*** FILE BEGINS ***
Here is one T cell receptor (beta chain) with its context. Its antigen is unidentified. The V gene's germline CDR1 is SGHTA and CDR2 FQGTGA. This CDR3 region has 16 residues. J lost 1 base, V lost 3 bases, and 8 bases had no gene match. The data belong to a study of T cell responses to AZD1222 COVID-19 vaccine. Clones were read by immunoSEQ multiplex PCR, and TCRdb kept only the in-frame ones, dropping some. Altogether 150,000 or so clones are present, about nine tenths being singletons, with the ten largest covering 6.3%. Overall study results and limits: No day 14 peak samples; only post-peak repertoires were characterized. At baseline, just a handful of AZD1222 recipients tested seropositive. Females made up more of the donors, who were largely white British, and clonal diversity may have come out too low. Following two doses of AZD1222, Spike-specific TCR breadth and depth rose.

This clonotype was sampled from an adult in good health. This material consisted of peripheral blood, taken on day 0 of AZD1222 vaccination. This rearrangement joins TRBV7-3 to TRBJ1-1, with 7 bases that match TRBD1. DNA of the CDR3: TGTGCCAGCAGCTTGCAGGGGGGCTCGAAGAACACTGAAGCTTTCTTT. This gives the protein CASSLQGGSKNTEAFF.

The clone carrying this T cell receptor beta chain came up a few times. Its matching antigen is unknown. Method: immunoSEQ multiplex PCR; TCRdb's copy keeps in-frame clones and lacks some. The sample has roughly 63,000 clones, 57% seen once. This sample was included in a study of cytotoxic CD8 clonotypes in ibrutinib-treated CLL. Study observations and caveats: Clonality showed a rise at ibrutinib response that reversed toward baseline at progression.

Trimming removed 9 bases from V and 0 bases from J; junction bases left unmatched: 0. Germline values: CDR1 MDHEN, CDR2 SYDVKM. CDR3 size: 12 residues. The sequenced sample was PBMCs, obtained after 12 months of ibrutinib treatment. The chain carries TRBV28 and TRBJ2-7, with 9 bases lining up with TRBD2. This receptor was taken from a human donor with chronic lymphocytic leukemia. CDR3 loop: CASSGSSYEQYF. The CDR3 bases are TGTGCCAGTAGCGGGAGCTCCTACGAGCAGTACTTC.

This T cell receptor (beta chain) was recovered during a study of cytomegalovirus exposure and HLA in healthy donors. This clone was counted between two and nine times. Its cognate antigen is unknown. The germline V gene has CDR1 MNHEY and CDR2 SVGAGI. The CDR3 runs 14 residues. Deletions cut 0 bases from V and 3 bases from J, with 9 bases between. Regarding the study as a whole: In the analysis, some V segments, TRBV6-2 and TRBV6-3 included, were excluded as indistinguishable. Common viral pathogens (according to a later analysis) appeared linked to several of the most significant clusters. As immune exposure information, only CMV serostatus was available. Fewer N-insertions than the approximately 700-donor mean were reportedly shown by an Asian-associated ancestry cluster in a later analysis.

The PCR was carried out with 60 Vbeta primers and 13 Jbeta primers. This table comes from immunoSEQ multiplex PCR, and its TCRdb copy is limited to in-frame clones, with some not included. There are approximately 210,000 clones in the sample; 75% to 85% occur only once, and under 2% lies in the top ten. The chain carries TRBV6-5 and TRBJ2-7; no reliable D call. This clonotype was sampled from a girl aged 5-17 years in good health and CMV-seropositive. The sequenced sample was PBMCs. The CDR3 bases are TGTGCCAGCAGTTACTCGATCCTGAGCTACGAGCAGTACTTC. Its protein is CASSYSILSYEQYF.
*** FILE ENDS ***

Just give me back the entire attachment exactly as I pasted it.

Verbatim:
Here is one T cell receptor (beta chain) with its context. Its antigen is unidentified. The V gene's germline CDR1 is SGHTA and CDR2 FQGTGA. This CDR3 region has 16 residues. J lost 1 base, V lost 3 bases, and 8 bases had no gene match. The data belong to a study of T cell responses to AZD1222 COVID-19 vaccine. Clones were read by immunoSEQ multiplex PCR, and TCRdb kept only the in-frame ones, dropping some. Altogether 150,000 or so clones are present, about nine tenths being singletons, with the ten largest covering 6.3%. Overall study results and limits: No day 14 peak samples; only post-peak repertoires were characterized. At baseline, just a handful of AZD1222 recipients tested seropositive. Females made up more of the donors, who were largely white British, and clonal diversity may have come out too low. Following two doses of AZD1222, Spike-specific TCR breadth and depth rose.

This clonotype was sampled from an adult in good health. This material consisted of peripheral blood, taken on day 0 of AZD1222 vaccination. This rearrangement joins TRBV7-3 to TRBJ1-1, with 7 bases that match TRBD1. DNA of the CDR3: TGTGCCAGCAGCTTGCAGGGGGGCTCGAAGAACACTGAAGCTTTCTTT. This gives the protein CASSLQGGSKNTEAFF.

The clone carrying this T cell receptor beta chain came up a few times. Its matching antigen is unknown. Method: immunoSEQ multiplex PCR; TCRdb's copy keeps in-frame clones and lacks some. The sample has roughly 63,000 clones, 57% seen once. This sample was included in a study of cytotoxic CD8 clonotypes in ibrutinib-treated CLL. Study observations and caveats: Clonality showed a rise at ibrutinib response that reversed toward baseline at progression.

Trimming removed 9 bases from V and 0 bases from J; junction bases left unmatched: 0. Germline values: CDR1 MDHEN, CDR2 SYDVKM. CDR3 size: 12 residues. The sequenced sample was PBMCs, obtained after 12 months of ibrutinib treatment. The chain carries TRBV28 and TRBJ2-7, with 9 bases lining up with TRBD2. This receptor was taken from a human donor with chronic lymphocytic leukemia. CDR3 loop: CASSGSSYEQYF. The CDR3 bases are TGTGCCAGTAGCGGGAGCTCCTACGAGCAGTACTTC.

This T cell receptor (beta chain) was recovered during a study of cytomegalovirus exposure and HLA in healthy donors. This clone was counted between two and nine times. Its cognate antigen is unknown. The germline V gene has CDR1 MNHEY and CDR2 SVGAGI. The CDR3 runs 14 residues. Deletions cut 0 bases from V and 3 bases from J, with 9 bases between. Regarding the study as a whole: In the analysis, some V segments, TRBV6-2 and TRBV6-3 included, were excluded as indistinguishable. Common viral pathogens (according to a later analysis) appeared linked to several of the most significant clusters. As immune exposure information, only CMV serostatus was available. Fewer N-insertions than the approximately 700-donor mean were reportedly shown by an Asian-associated ancestry cluster in a later analysis.

The PCR was carried out with 60 Vbeta primers and 13 Jbeta primers. This table comes from immunoSEQ multiplex PCR, and its TCRdb copy is limited to in-frame clones, with some not included. There are approximately 210,000 clones in the sample; 75% to 85% occur only once, and under 2% lies in the top ten. The chain carries TRBV6-5 and TRBJ2-7; no reliable D call. This clonotype was sampled from a girl aged 5-17 years in good health and CMV-seropositive. The sequenced sample was PBMCs. The CDR3 bases are TGTGCCAGCAGTTACTCGATCCTGAGCTACGAGCAGTACTTC. Its protein is CASSYSILSYEQYF.